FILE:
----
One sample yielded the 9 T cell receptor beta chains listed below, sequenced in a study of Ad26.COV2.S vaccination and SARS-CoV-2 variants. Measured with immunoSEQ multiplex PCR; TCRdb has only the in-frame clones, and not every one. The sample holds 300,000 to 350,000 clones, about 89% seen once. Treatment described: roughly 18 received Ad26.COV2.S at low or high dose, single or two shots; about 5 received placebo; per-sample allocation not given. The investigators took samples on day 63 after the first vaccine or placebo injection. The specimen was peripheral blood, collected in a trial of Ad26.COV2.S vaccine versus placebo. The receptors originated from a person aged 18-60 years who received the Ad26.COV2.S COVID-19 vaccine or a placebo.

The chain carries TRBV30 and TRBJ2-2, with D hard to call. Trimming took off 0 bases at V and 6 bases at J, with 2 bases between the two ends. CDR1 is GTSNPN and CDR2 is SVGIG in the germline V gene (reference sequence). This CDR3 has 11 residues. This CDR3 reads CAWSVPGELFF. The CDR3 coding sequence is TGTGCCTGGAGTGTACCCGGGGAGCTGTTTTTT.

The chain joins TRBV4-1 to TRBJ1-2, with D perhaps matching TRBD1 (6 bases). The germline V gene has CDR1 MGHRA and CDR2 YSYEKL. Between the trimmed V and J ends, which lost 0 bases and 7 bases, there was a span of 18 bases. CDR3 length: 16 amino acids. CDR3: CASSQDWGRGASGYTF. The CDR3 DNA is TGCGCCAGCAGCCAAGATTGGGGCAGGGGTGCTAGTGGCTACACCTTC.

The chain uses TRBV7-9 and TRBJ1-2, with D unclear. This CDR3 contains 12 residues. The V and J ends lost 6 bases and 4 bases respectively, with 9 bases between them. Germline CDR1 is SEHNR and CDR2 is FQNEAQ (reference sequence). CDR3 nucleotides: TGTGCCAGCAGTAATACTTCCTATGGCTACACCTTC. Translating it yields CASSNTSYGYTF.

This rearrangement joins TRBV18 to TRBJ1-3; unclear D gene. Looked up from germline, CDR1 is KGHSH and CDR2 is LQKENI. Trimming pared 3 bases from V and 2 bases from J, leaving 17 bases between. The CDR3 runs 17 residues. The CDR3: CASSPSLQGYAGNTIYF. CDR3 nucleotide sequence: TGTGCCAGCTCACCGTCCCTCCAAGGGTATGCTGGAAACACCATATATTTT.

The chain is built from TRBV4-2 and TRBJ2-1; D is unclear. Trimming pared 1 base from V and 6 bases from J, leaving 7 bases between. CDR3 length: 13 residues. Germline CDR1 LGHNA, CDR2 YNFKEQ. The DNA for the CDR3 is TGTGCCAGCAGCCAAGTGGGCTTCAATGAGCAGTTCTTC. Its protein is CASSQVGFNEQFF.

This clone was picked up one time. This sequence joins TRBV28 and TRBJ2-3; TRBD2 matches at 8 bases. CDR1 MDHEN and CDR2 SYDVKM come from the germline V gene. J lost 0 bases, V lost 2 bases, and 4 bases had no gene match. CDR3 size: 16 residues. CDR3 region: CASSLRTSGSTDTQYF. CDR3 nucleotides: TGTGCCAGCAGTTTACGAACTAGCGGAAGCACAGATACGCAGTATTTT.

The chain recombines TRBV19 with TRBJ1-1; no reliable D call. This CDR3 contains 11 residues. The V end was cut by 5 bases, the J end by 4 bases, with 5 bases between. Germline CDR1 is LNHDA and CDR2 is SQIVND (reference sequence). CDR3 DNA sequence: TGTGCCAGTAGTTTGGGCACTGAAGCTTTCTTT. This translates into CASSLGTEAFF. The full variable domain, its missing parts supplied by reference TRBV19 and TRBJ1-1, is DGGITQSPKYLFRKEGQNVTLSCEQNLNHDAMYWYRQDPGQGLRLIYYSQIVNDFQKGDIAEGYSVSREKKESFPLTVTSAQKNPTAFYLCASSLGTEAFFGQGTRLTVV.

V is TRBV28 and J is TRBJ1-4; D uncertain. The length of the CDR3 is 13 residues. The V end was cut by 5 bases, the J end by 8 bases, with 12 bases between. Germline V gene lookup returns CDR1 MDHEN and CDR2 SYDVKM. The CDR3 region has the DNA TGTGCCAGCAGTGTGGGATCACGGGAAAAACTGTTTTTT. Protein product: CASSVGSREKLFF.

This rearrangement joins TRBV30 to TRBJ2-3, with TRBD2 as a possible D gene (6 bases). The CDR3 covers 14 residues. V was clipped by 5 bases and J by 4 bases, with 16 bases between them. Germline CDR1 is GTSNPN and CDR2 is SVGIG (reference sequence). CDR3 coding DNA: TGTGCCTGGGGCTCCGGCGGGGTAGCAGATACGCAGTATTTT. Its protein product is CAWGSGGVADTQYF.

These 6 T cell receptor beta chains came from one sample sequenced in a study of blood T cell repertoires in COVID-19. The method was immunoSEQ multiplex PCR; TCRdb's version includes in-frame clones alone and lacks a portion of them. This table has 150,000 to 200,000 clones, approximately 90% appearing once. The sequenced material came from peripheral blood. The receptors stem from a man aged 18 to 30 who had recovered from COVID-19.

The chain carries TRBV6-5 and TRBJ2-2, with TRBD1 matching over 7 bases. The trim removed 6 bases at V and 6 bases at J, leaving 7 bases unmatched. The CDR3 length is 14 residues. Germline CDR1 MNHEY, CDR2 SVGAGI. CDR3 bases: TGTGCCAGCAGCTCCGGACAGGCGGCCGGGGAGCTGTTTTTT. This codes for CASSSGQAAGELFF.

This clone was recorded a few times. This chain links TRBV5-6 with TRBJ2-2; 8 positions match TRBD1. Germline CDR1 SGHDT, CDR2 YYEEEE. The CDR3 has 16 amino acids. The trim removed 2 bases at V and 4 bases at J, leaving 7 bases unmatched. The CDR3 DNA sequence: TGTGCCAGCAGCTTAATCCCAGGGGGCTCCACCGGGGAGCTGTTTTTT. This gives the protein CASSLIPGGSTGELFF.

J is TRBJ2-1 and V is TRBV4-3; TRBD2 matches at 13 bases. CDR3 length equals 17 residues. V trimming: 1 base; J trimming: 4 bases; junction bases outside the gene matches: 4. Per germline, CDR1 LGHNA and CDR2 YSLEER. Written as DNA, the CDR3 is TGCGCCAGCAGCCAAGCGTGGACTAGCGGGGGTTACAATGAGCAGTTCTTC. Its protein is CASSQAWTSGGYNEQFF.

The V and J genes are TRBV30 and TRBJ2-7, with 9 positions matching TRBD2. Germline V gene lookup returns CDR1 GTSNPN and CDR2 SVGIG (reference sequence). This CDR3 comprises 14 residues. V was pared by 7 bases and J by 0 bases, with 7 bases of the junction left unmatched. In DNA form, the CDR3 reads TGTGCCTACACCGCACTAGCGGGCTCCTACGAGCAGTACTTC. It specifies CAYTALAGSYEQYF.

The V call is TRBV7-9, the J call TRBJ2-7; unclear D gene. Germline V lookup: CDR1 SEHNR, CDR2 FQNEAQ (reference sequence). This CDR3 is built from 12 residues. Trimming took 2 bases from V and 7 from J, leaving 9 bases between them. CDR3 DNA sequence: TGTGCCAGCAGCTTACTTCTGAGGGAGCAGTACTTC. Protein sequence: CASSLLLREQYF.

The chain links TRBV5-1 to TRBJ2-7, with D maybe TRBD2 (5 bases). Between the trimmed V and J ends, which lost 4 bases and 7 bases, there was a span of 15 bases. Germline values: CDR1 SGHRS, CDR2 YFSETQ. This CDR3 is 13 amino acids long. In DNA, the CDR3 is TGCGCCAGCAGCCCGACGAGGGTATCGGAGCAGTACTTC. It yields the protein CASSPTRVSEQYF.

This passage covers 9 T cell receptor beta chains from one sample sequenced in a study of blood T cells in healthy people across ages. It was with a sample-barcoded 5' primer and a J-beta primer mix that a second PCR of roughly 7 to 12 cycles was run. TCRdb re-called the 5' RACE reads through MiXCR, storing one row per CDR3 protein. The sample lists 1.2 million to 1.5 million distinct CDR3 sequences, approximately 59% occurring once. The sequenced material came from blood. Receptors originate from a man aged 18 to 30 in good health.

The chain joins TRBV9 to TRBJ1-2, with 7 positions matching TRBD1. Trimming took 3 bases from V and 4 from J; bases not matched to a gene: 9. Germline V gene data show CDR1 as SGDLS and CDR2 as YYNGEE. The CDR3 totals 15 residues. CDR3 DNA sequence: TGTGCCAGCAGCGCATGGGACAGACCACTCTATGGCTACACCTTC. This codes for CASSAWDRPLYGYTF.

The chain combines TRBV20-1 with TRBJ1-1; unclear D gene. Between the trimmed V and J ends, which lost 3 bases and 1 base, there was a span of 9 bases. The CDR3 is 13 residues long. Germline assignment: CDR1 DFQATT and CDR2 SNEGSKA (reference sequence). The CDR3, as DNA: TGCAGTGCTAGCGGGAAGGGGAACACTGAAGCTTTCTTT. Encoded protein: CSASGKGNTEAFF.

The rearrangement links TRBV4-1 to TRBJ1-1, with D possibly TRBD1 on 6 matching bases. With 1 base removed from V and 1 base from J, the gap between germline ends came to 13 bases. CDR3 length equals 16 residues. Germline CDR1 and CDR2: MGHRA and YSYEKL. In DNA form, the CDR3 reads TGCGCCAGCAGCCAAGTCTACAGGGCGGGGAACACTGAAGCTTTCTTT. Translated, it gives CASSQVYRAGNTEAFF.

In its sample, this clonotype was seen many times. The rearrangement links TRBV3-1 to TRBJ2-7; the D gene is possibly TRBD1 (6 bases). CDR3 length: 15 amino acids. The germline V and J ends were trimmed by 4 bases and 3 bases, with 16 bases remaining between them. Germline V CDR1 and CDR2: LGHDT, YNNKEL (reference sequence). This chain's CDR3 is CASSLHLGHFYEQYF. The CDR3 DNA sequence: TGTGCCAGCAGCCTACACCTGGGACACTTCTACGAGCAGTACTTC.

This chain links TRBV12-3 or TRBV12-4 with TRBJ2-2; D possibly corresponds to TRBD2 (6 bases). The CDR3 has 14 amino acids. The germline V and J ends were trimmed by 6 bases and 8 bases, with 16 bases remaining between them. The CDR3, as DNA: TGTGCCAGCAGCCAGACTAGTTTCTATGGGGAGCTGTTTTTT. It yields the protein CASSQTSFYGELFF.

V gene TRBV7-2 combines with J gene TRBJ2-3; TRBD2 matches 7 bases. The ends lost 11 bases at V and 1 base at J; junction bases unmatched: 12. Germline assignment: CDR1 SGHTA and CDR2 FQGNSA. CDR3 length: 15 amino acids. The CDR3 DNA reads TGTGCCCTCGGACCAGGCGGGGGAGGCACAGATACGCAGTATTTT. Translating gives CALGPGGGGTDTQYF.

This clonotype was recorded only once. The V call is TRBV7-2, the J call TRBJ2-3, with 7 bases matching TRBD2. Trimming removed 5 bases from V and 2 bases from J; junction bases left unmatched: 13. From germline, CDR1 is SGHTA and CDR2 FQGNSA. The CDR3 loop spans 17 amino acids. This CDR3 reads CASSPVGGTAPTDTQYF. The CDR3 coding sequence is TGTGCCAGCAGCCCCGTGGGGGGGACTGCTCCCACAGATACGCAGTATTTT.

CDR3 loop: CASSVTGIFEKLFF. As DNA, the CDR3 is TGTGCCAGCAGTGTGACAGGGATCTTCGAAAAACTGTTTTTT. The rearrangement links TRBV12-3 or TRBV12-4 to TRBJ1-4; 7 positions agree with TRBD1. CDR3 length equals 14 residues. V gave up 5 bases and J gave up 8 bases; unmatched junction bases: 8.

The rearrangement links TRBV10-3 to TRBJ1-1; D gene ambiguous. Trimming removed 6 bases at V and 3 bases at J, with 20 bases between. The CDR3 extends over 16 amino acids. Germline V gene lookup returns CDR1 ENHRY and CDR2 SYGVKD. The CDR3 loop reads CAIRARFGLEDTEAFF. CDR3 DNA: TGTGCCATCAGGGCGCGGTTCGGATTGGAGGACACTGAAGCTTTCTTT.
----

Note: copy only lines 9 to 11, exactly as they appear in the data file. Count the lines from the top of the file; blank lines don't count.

V is TRBV28 and J is TRBJ1-4; D uncertain. The length of the CDR3 is 13 residues. The V end was cut by 5 bases, the J end by 8 bases, with 12 bases between. Germline V gene lookup returns CDR1 MDHEN and CDR2 SYDVKM. The CDR3 region has the DNA TGTGCCAGCAGTGTGGGATCACGGGAAAAACTGTTTTTT. Protein product: CASSVGSREKLFF.

This rearrangement joins TRBV30 to TRBJ2-3, with TRBD2 as a possible D gene (6 bases). The CDR3 covers 14 residues. V was clipped by 5 bases and J by 4 bases, with 16 bases between them. Germline CDR1 is GTSNPN and CDR2 is SVGIG (reference sequence). CDR3 coding DNA: TGTGCCTGGGGCTCCGGCGGGGTAGCAGATACGCAGTATTTT. Its protein product is CAWGSGGVADTQYF.

These 6 T cell receptor beta chains came from one sample sequenced in a study of blood T cell repertoires in COVID-19. The method was immunoSEQ multiplex PCR; TCRdb's version includes in-frame clones alone and lacks a portion of them. This table has 150,000 to 200,000 clones, approximately 90% appearing once. The sequenced material came from peripheral blood. The receptors stem from a man aged 18 to 30 who had recovered from COVID-19.